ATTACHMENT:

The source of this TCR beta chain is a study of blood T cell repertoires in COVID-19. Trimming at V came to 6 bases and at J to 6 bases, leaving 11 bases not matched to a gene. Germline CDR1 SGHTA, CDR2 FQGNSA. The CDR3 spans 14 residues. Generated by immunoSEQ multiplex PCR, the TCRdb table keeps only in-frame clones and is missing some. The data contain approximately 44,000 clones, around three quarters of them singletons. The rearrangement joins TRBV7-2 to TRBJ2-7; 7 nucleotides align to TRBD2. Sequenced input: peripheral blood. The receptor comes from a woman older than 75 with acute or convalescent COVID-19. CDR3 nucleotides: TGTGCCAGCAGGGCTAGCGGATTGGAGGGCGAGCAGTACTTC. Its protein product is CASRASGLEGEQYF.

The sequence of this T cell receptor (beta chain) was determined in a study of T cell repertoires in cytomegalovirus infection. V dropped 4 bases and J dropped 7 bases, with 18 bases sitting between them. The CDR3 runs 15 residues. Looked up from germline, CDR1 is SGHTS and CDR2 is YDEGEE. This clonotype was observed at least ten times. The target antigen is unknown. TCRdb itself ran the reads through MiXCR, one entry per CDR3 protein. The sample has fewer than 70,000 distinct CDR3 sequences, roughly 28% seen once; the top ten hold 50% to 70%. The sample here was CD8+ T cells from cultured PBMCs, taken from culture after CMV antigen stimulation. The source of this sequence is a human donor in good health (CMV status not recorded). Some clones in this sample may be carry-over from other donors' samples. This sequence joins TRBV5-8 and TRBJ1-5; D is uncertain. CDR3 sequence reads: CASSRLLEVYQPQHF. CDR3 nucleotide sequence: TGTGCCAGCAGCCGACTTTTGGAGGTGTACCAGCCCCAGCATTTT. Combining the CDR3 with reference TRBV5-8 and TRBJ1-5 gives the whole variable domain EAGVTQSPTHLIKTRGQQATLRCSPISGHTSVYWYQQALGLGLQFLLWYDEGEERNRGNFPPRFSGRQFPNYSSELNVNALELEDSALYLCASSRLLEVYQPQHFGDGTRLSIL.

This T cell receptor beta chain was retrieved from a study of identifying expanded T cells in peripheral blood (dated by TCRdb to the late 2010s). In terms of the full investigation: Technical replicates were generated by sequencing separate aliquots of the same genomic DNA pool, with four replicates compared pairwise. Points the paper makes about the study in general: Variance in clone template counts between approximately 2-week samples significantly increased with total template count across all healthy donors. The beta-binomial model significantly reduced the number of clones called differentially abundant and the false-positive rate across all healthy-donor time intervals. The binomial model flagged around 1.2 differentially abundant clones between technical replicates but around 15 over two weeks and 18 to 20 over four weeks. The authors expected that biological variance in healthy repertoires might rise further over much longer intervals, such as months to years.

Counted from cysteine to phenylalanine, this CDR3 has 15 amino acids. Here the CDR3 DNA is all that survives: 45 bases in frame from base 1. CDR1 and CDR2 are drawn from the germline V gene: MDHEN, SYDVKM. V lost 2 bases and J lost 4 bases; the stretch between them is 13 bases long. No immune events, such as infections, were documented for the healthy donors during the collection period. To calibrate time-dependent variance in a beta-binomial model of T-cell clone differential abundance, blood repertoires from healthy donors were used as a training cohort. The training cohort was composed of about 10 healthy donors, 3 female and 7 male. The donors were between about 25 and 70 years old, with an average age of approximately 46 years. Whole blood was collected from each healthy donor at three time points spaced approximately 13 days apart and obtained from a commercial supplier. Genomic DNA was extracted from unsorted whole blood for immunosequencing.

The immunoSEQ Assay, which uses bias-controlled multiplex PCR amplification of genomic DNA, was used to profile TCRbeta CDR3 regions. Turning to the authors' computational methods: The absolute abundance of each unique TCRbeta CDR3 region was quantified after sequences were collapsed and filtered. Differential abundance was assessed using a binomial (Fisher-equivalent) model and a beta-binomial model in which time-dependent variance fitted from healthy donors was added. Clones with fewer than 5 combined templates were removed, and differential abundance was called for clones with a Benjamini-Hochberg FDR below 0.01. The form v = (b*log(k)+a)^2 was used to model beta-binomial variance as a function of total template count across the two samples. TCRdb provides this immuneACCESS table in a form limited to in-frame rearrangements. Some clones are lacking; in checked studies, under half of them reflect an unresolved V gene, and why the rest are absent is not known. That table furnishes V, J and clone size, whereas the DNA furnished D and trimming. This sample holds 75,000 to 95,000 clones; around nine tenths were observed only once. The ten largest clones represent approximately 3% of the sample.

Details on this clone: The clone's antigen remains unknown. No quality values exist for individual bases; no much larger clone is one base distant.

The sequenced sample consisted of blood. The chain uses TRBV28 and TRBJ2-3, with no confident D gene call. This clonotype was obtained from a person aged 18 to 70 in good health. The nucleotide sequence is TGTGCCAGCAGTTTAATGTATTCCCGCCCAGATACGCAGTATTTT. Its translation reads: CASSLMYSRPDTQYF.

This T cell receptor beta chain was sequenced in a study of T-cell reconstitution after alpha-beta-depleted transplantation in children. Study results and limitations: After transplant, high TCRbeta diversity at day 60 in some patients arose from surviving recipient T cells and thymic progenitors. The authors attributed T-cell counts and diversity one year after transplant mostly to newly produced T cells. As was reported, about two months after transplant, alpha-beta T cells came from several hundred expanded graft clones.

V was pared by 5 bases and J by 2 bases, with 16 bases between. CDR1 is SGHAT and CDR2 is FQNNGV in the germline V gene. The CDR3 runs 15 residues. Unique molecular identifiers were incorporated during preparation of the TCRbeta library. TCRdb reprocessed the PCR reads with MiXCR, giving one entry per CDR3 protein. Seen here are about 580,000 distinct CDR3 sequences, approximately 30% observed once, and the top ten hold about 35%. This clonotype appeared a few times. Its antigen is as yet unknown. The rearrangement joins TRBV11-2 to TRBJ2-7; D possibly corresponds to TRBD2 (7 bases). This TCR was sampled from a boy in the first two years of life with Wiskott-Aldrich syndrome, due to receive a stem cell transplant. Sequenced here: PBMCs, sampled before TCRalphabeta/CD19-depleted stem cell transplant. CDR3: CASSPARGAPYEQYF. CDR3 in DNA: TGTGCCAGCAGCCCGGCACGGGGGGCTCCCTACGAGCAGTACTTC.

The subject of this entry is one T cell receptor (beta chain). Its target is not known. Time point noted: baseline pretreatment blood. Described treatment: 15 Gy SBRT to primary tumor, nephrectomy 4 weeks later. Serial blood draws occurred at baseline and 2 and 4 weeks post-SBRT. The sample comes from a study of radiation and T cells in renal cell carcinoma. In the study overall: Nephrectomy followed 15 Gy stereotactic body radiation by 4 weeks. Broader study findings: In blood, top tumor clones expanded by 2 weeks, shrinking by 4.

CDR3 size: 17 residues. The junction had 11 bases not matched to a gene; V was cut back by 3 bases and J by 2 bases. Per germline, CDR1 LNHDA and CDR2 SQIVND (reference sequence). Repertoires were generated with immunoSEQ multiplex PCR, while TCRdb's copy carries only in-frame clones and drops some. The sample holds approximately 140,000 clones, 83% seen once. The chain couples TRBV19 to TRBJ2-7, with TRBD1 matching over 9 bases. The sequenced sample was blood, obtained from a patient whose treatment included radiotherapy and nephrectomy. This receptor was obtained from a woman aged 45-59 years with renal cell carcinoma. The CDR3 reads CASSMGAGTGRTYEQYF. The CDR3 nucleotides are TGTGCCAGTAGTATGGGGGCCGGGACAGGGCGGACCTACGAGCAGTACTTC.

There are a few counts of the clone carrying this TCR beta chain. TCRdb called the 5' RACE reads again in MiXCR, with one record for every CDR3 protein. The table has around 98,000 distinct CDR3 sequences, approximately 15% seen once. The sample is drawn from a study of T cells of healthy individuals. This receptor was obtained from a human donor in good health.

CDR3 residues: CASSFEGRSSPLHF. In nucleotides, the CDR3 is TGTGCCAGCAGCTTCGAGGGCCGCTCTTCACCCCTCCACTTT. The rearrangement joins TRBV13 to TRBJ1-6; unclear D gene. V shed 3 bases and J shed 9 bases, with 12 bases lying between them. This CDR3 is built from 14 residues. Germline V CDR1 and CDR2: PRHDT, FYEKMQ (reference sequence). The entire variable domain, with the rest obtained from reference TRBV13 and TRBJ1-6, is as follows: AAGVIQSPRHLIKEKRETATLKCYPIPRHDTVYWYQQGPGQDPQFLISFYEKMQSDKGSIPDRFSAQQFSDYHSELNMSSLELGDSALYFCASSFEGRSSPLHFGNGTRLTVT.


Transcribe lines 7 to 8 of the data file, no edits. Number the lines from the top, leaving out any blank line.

The sequenced sample consisted of blood. The chain uses TRBV28 and TRBJ2-3, with no confident D gene call. This clonotype was obtained from a person aged 18 to 70 in good health. The nucleotide sequence is TGTGCCAGCAGTTTAATGTATTCCCGCCCAGATACGCAGTATTTT. Its translation reads: CASSLMYSRPDTQYF.

This T cell receptor beta chain was sequenced in a study of T-cell reconstitution after alpha-beta-depleted transplantation in children. Study results and limitations: After transplant, high TCRbeta diversity at day 60 in some patients arose from surviving recipient T cells and thymic progenitors. The authors attributed T-cell counts and diversity one year after transplant mostly to newly produced T cells. As was reported, about two months after transplant, alpha-beta T cells came from several hundred expanded graft clones.